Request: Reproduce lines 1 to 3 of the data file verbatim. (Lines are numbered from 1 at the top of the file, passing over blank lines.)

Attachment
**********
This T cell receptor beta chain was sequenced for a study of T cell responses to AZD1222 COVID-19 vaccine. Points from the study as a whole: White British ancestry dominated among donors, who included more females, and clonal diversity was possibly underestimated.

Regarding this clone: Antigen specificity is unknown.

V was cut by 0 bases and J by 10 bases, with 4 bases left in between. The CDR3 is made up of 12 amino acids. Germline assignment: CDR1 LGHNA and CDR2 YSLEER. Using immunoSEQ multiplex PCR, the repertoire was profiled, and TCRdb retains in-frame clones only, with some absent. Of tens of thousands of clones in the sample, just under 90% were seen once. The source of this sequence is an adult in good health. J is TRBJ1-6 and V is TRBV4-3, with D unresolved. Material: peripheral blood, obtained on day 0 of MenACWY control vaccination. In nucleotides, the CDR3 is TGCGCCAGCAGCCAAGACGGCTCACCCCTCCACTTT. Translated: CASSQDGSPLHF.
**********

This T cell receptor beta chain was sequenced for a study of T cell responses to AZD1222 COVID-19 vaccine. Points from the study as a whole: White British ancestry dominated among donors, who included more females, and clonal diversity was possibly underestimated.

Regarding this clone: Antigen specificity is unknown.

V was cut by 0 bases and J by 10 bases, with 4 bases left in between. The CDR3 is made up of 12 amino acids. Germline assignment: CDR1 LGHNA and CDR2 YSLEER. Using immunoSEQ multiplex PCR, the repertoire was profiled, and TCRdb retains in-frame clones only, with some absent. Of tens of thousands of clones in the sample, just under 90% were seen once. The source of this sequence is an adult in good health. J is TRBJ1-6 and V is TRBV4-3, with D unresolved. Material: peripheral blood, obtained on day 0 of MenACWY control vaccination. In nucleotides, the CDR3 is TGCGCCAGCAGCCAAGACGGCTCACCCCTCCACTTT. Translated: CASSQDGSPLHF.